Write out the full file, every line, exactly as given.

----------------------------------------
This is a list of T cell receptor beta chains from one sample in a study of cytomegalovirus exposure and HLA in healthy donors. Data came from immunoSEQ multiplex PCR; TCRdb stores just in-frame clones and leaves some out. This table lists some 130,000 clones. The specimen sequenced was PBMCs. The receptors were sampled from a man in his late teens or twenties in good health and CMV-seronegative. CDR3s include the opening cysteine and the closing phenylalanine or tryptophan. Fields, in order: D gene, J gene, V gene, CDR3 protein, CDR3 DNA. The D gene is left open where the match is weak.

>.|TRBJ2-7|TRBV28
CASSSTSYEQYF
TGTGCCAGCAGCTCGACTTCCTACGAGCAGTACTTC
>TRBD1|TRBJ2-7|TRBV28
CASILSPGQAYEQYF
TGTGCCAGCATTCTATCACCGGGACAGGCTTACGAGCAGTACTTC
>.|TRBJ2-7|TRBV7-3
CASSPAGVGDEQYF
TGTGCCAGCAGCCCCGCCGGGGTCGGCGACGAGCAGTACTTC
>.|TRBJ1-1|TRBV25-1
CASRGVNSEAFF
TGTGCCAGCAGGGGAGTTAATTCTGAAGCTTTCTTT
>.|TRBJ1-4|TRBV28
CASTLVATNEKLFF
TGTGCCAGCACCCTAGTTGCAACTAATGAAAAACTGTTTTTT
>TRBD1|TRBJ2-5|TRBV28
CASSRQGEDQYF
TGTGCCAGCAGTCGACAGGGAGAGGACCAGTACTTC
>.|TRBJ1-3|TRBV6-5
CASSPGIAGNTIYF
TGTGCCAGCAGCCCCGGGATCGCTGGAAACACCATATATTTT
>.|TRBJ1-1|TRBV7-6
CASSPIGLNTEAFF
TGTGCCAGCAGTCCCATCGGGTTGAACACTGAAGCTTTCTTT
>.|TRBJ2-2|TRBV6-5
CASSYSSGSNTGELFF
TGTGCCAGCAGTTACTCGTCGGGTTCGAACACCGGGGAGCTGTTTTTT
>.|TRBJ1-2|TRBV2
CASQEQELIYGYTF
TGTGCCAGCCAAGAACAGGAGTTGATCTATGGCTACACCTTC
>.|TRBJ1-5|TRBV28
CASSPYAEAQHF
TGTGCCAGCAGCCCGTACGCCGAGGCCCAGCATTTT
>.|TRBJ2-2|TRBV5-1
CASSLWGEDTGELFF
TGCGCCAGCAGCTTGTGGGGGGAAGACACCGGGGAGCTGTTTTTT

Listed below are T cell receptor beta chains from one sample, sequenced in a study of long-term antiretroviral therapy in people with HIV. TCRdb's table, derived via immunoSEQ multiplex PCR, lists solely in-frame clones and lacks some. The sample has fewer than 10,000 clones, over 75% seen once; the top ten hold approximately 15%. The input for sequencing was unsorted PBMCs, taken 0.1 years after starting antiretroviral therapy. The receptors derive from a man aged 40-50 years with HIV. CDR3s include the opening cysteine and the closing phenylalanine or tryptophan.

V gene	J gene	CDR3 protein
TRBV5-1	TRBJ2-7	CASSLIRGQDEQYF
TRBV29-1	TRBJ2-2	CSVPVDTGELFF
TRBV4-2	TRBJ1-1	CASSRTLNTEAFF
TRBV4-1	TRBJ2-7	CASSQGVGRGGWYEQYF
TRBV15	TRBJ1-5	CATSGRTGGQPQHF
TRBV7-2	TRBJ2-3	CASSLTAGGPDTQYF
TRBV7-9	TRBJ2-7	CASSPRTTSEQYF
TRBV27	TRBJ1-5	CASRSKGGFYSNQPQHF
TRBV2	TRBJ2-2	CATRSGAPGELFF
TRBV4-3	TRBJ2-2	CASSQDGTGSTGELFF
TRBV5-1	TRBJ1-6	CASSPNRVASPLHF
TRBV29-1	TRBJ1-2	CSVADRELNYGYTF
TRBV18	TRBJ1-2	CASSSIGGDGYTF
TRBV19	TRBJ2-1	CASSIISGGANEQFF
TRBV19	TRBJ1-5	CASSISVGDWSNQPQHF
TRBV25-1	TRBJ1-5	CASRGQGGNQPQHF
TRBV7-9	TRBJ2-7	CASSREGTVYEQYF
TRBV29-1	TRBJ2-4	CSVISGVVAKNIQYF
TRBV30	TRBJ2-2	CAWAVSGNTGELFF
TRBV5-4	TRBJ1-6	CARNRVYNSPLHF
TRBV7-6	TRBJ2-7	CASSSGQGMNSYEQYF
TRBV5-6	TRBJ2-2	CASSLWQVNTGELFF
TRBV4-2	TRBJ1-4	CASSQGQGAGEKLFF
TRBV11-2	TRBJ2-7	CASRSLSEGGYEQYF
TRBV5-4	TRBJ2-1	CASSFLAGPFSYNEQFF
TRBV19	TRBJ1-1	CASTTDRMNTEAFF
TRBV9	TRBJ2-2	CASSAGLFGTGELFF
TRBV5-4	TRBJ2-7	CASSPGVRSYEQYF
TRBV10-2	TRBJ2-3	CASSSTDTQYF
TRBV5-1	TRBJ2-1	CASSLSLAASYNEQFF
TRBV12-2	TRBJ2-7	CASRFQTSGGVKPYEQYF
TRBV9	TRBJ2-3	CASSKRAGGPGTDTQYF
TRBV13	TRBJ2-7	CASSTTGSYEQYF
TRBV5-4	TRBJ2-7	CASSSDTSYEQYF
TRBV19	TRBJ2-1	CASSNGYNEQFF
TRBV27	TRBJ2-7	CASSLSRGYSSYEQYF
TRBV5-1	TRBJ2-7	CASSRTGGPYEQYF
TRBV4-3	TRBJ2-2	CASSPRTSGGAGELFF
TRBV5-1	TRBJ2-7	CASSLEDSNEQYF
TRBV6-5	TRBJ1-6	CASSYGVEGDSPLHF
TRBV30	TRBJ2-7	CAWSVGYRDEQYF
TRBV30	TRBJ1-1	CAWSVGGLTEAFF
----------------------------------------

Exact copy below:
This is a list of T cell receptor beta chains from one sample in a study of cytomegalovirus exposure and HLA in healthy donors. Data came from immunoSEQ multiplex PCR; TCRdb stores just in-frame clones and leaves some out. This table lists some 130,000 clones. The specimen sequenced was PBMCs. The receptors were sampled from a man in his late teens or twenties in good health and CMV-seronegative. CDR3s include the opening cysteine and the closing phenylalanine or tryptophan. Fields, in order: D gene, J gene, V gene, CDR3 protein, CDR3 DNA. The D gene is left open where the match is weak.

>.|TRBJ2-7|TRBV28
CASSSTSYEQYF
TGTGCCAGCAGCTCGACTTCCTACGAGCAGTACTTC
>TRBD1|TRBJ2-7|TRBV28
CASILSPGQAYEQYF
TGTGCCAGCATTCTATCACCGGGACAGGCTTACGAGCAGTACTTC
>.|TRBJ2-7|TRBV7-3
CASSPAGVGDEQYF
TGTGCCAGCAGCCCCGCCGGGGTCGGCGACGAGCAGTACTTC
>.|TRBJ1-1|TRBV25-1
CASRGVNSEAFF
TGTGCCAGCAGGGGAGTTAATTCTGAAGCTTTCTTT
>.|TRBJ1-4|TRBV28
CASTLVATNEKLFF
TGTGCCAGCACCCTAGTTGCAACTAATGAAAAACTGTTTTTT
>TRBD1|TRBJ2-5|TRBV28
CASSRQGEDQYF
TGTGCCAGCAGTCGACAGGGAGAGGACCAGTACTTC
>.|TRBJ1-3|TRBV6-5
CASSPGIAGNTIYF
TGTGCCAGCAGCCCCGGGATCGCTGGAAACACCATATATTTT
>.|TRBJ1-1|TRBV7-6
CASSPIGLNTEAFF
TGTGCCAGCAGTCCCATCGGGTTGAACACTGAAGCTTTCTTT
>.|TRBJ2-2|TRBV6-5
CASSYSSGSNTGELFF
TGTGCCAGCAGTTACTCGTCGGGTTCGAACACCGGGGAGCTGTTTTTT
>.|TRBJ1-2|TRBV2
CASQEQELIYGYTF
TGTGCCAGCCAAGAACAGGAGTTGATCTATGGCTACACCTTC
>.|TRBJ1-5|TRBV28
CASSPYAEAQHF
TGTGCCAGCAGCCCGTACGCCGAGGCCCAGCATTTT
>.|TRBJ2-2|TRBV5-1
CASSLWGEDTGELFF
TGCGCCAGCAGCTTGTGGGGGGAAGACACCGGGGAGCTGTTTTTT

Listed below are T cell receptor beta chains from one sample, sequenced in a study of long-term antiretroviral therapy in people with HIV. TCRdb's table, derived via immunoSEQ multiplex PCR, lists solely in-frame clones and lacks some. The sample has fewer than 10,000 clones, over 75% seen once; the top ten hold approximately 15%. The input for sequencing was unsorted PBMCs, taken 0.1 years after starting antiretroviral therapy. The receptors derive from a man aged 40-50 years with HIV. CDR3s include the opening cysteine and the closing phenylalanine or tryptophan.

V gene	J gene	CDR3 protein
TRBV5-1	TRBJ2-7	CASSLIRGQDEQYF
TRBV29-1	TRBJ2-2	CSVPVDTGELFF
TRBV4-2	TRBJ1-1	CASSRTLNTEAFF
TRBV4-1	TRBJ2-7	CASSQGVGRGGWYEQYF
TRBV15	TRBJ1-5	CATSGRTGGQPQHF
TRBV7-2	TRBJ2-3	CASSLTAGGPDTQYF
TRBV7-9	TRBJ2-7	CASSPRTTSEQYF
TRBV27	TRBJ1-5	CASRSKGGFYSNQPQHF
TRBV2	TRBJ2-2	CATRSGAPGELFF
TRBV4-3	TRBJ2-2	CASSQDGTGSTGELFF
TRBV5-1	TRBJ1-6	CASSPNRVASPLHF
TRBV29-1	TRBJ1-2	CSVADRELNYGYTF
TRBV18	TRBJ1-2	CASSSIGGDGYTF
TRBV19	TRBJ2-1	CASSIISGGANEQFF
TRBV19	TRBJ1-5	CASSISVGDWSNQPQHF
TRBV25-1	TRBJ1-5	CASRGQGGNQPQHF
TRBV7-9	TRBJ2-7	CASSREGTVYEQYF
TRBV29-1	TRBJ2-4	CSVISGVVAKNIQYF
TRBV30	TRBJ2-2	CAWAVSGNTGELFF
TRBV5-4	TRBJ1-6	CARNRVYNSPLHF
TRBV7-6	TRBJ2-7	CASSSGQGMNSYEQYF
TRBV5-6	TRBJ2-2	CASSLWQVNTGELFF
TRBV4-2	TRBJ1-4	CASSQGQGAGEKLFF
TRBV11-2	TRBJ2-7	CASRSLSEGGYEQYF
TRBV5-4	TRBJ2-1	CASSFLAGPFSYNEQFF
TRBV19	TRBJ1-1	CASTTDRMNTEAFF
TRBV9	TRBJ2-2	CASSAGLFGTGELFF
TRBV5-4	TRBJ2-7	CASSPGVRSYEQYF
TRBV10-2	TRBJ2-3	CASSSTDTQYF
TRBV5-1	TRBJ2-1	CASSLSLAASYNEQFF
TRBV12-2	TRBJ2-7	CASRFQTSGGVKPYEQYF
TRBV9	TRBJ2-3	CASSKRAGGPGTDTQYF
TRBV13	TRBJ2-7	CASSTTGSYEQYF
TRBV5-4	TRBJ2-7	CASSSDTSYEQYF
TRBV19	TRBJ2-1	CASSNGYNEQFF
TRBV27	TRBJ2-7	CASSLSRGYSSYEQYF
TRBV5-1	TRBJ2-7	CASSRTGGPYEQYF
TRBV4-3	TRBJ2-2	CASSPRTSGGAGELFF
TRBV5-1	TRBJ2-7	CASSLEDSNEQYF
TRBV6-5	TRBJ1-6	CASSYGVEGDSPLHF
TRBV30	TRBJ2-7	CAWSVGYRDEQYF
TRBV30	TRBJ1-1	CAWSVGGLTEAFF